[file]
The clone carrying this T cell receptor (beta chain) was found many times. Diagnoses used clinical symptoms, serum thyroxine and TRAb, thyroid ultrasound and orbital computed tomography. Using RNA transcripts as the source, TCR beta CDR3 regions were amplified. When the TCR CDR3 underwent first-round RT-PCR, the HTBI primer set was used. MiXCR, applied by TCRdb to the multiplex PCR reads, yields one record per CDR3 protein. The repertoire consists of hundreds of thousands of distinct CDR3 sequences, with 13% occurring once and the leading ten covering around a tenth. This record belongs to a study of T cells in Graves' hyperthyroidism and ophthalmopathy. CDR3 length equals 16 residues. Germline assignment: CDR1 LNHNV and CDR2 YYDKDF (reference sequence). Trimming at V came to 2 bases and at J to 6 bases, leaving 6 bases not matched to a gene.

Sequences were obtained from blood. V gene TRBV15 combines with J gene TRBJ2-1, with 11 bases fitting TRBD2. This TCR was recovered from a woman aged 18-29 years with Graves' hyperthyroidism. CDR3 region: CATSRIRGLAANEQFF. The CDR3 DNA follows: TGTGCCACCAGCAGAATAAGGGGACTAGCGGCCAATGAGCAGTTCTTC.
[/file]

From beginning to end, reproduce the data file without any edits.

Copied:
The clone carrying this T cell receptor (beta chain) was found many times. Diagnoses used clinical symptoms, serum thyroxine and TRAb, thyroid ultrasound and orbital computed tomography. Using RNA transcripts as the source, TCR beta CDR3 regions were amplified. When the TCR CDR3 underwent first-round RT-PCR, the HTBI primer set was used. MiXCR, applied by TCRdb to the multiplex PCR reads, yields one record per CDR3 protein. The repertoire consists of hundreds of thousands of distinct CDR3 sequences, with 13% occurring once and the leading ten covering around a tenth. This record belongs to a study of T cells in Graves' hyperthyroidism and ophthalmopathy. CDR3 length equals 16 residues. Germline assignment: CDR1 LNHNV and CDR2 YYDKDF (reference sequence). Trimming at V came to 2 bases and at J to 6 bases, leaving 6 bases not matched to a gene.

Sequences were obtained from blood. V gene TRBV15 combines with J gene TRBJ2-1, with 11 bases fitting TRBD2. This TCR was recovered from a woman aged 18-29 years with Graves' hyperthyroidism. CDR3 region: CATSRIRGLAANEQFF. The CDR3 DNA follows: TGTGCCACCAGCAGAATAAGGGGACTAGCGGCCAATGAGCAGTTCTTC.